# Electric Motor Question

Discussion in 'Sensors and Actuators' started by Yoa01, Jul 13, 2013.

1. ### Yoa01

214
0
Jun 18, 2012
Hi all,

I had this possibly stupid idea to figure out how to make an electric car. This isn't to say I will make one, but hey, everyone needs that one neat idea, right? Just for fun, I was thinking a 400-hp sports car.

I know that one could get a 100-hp motor for like \$4000 or so, and I figure if you have 4 of them you then have a 400-hp car (because simple math is always right, right?). Only problem I see with this is that most motors tend to be rated at a certain RPM, and cars tend to need variable RPM. How would one go about doing that? Could just a high-power potentiometer used as an attenuator on the power input on a pedal act as an accelerator? Then of course turns would be an issue given that wheels have to rotate at different rates. That could be made easier by using only 2 powered wheels, I suppose.

If you can't tell, I've never used an electric motor, so I have nearly no idea how they work. And yes, I do know that electric motors and required battery and possible other electronics (like a reverse switch or whatever) can weigh too much to make a viable car, but it's just an idea at the moment. I mean the braking system so far is just to let off the accelerator!

But seriously, if you know how motors work, know what kind would work best, and how to vary their speed, that would be useful, even for smaller motor projects. I build synthesizers, audio gear, and voltage processors; I have no experience doing this kind of work! Thanks in advance.

Edit: YAY 200th post!

2. ### (*steve*)¡sǝpodᴉʇuɐ ǝɥʇ ɹɐǝɥdModerator

25,496
2,837
Jan 21, 2010
Electric motors give high torque at low speed, so 4 100HP motors connected directly the the wheels would give you a lot of "get up and go".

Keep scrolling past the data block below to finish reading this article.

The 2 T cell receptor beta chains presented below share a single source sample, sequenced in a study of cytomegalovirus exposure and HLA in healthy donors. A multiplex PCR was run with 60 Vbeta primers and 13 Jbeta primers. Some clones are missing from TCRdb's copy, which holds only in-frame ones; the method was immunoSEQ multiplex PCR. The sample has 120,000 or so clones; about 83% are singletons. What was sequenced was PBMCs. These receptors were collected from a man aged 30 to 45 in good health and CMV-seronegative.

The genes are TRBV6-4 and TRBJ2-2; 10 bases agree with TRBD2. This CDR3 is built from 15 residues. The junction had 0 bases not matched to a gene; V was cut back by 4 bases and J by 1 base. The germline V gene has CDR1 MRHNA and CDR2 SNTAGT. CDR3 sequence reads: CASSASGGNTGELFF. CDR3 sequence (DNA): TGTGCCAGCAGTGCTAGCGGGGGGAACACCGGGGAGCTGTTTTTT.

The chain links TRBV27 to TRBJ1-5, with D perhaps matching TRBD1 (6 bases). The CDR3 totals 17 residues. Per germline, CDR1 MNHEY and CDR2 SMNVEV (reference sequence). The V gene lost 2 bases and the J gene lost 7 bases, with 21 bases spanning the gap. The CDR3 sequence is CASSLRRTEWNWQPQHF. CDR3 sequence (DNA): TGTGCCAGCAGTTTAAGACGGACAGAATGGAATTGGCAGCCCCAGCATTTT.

The problem will be the batteries (weight and size) and the control.

No you can't use a large potentiometer.

There are a number of electric vehicle web sites and I'd suggest you peruse some of these.

Perhaps consider designs for electric bicycles first as they have many of the same elements, but at more manageable power levels.

3. ### Y2KEDDIE

259
15
Sep 23, 2012
Electric motor, Electric car

I would suggest using polyphase AC motors. They are smaller than single phase motors. Operate polyphase motors with a variable frequency drive, Speed and torque are a function of voltage X frequency. The motors should be inverter duty which means they are designed to run at higher temperatures and different voltages which stress the windings. The temperature increase in part is caused by running the motor at a lower speed thus reduced air flow (cooling).

4. ### Yoa01

214
0
Jun 18, 2012
I am totally cool with get up and go The batteries I know will be an issue, that's why I was thinking either Lithium Sulfide of Lithium Ion batteries, as they seem to have the best weight-to-energy ratio. I will look into such web sites, thank you.

Wouldn't higher temperatures and winding stress cause issues in the long run?